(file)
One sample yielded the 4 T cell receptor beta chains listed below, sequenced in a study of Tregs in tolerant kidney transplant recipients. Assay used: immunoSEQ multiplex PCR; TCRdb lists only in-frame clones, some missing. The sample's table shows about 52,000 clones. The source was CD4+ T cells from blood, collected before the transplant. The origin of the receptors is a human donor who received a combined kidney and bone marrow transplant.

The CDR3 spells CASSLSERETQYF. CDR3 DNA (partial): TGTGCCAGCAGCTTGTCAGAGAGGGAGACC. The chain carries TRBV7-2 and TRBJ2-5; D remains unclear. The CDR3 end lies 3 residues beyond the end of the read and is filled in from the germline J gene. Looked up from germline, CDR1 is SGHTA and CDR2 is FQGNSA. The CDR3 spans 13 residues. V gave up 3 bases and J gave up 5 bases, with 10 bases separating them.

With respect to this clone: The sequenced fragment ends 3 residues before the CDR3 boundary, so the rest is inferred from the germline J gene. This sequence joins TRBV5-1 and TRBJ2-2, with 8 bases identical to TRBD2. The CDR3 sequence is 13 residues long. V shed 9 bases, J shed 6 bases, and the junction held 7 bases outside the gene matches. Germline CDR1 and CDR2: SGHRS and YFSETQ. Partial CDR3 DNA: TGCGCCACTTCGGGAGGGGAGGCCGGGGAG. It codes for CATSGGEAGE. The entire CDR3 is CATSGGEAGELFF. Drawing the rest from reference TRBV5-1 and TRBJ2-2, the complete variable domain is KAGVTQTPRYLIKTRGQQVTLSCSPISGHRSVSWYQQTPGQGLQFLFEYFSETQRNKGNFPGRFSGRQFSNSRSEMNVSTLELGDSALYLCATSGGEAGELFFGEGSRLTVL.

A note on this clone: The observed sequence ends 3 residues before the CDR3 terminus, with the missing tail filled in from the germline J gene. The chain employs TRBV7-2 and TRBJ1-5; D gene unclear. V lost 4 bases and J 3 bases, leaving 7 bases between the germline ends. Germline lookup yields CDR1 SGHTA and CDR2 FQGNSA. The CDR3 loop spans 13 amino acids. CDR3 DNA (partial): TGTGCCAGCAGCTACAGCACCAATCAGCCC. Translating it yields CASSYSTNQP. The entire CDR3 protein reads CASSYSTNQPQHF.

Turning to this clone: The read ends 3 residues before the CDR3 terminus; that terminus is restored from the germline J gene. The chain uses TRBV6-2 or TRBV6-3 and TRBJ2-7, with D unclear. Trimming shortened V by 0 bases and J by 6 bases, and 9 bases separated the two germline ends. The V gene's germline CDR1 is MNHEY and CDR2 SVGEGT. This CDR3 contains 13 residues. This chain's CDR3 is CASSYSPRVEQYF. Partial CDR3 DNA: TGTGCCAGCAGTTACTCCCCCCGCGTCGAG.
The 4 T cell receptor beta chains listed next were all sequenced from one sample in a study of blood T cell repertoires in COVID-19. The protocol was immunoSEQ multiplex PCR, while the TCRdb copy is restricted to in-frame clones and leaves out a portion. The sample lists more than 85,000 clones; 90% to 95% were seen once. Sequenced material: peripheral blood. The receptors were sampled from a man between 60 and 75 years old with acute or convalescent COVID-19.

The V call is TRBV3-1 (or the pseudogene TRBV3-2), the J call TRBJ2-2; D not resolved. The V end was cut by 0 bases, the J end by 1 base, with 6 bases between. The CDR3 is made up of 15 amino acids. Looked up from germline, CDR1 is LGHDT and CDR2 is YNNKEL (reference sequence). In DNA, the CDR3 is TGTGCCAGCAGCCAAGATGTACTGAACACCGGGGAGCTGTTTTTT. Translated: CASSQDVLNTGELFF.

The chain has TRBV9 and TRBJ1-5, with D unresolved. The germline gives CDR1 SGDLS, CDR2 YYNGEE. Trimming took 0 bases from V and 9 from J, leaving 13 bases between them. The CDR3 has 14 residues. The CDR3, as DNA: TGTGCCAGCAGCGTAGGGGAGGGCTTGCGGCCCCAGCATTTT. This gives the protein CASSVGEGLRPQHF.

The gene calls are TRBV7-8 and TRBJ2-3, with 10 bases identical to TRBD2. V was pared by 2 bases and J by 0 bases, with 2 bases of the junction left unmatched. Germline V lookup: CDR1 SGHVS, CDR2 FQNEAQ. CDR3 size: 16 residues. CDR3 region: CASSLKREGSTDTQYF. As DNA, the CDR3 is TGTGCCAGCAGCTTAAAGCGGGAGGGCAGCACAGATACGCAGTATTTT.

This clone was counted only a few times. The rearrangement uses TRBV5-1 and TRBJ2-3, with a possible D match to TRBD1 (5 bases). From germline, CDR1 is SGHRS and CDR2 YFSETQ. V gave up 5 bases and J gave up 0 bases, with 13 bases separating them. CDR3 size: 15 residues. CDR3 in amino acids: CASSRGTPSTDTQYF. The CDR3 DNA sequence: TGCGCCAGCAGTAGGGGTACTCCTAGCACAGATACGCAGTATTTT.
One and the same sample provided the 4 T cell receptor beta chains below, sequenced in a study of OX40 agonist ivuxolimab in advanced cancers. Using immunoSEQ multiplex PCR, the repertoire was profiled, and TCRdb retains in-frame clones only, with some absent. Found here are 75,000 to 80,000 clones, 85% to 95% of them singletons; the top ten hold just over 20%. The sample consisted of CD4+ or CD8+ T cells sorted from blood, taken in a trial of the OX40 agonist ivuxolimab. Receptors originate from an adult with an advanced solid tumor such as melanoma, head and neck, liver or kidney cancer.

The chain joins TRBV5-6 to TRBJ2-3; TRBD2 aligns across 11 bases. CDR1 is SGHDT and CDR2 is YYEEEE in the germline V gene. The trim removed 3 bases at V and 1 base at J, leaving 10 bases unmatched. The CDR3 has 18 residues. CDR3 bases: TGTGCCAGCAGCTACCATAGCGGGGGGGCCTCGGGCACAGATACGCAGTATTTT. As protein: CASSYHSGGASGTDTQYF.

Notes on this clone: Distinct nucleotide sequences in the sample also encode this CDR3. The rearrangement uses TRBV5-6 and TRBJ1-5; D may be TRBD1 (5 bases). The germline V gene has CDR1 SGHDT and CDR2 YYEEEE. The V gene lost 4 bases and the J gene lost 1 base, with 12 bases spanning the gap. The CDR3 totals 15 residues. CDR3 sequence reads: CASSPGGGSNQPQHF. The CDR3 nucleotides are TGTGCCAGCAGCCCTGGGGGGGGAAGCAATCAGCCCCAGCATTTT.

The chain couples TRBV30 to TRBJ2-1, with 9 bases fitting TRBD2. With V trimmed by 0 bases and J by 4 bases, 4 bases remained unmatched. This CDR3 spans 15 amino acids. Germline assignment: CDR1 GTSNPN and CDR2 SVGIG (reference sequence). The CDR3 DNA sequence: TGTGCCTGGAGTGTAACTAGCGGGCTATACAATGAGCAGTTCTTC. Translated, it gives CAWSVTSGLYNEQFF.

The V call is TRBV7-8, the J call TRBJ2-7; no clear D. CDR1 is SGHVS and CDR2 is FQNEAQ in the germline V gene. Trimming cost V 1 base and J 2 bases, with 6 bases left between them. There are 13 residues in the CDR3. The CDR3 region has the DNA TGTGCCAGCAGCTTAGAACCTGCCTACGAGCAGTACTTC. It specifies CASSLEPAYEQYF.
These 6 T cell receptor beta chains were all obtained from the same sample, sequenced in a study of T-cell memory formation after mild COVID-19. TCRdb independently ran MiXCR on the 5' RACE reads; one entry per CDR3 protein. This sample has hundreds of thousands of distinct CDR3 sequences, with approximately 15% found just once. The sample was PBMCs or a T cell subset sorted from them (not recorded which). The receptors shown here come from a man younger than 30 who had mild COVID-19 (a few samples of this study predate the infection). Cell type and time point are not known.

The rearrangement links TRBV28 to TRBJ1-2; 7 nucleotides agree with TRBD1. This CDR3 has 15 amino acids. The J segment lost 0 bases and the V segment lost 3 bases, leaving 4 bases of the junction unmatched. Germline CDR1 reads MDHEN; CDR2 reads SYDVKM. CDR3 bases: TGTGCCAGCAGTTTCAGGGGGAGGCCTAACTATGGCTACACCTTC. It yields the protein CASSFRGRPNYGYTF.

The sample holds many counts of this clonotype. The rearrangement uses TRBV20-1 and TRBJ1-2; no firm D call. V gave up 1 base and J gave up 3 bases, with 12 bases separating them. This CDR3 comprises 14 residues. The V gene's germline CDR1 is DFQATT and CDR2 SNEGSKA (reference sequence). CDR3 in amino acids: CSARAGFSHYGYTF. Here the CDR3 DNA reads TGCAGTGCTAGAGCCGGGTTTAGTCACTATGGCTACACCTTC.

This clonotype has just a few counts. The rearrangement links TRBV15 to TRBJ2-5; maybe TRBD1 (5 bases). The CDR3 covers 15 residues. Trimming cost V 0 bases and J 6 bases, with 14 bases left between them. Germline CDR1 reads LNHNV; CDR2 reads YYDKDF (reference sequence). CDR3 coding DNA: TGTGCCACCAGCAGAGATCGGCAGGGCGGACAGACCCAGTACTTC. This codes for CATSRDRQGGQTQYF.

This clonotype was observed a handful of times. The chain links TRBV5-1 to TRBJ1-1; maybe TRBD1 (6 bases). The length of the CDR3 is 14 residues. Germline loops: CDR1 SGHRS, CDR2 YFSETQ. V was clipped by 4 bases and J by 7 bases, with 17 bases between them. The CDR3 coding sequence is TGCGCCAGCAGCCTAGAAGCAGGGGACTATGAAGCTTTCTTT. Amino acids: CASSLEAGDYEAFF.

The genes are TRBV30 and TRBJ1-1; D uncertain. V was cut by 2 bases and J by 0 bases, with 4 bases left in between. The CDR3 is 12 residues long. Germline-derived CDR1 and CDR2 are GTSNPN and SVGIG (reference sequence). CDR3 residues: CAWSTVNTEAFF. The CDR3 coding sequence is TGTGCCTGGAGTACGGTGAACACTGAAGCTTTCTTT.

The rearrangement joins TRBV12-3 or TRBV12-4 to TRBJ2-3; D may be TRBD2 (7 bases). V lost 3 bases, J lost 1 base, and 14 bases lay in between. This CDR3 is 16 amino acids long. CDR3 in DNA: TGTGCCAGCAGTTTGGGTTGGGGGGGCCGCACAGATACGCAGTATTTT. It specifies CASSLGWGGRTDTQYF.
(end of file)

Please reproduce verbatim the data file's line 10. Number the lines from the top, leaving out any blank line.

This clone was counted only a few times. The rearrangement uses TRBV5-1 and TRBJ2-3, with a possible D match to TRBD1 (5 bases). From germline, CDR1 is SGHRS and CDR2 YFSETQ. V gave up 5 bases and J gave up 0 bases, with 13 bases separating them. CDR3 size: 15 residues. CDR3 in amino acids: CASSRGTPSTDTQYF. The CDR3 DNA sequence: TGCGCCAGCAGTAGGGGTACTCCTAGCACAGATACGCAGTATTTT.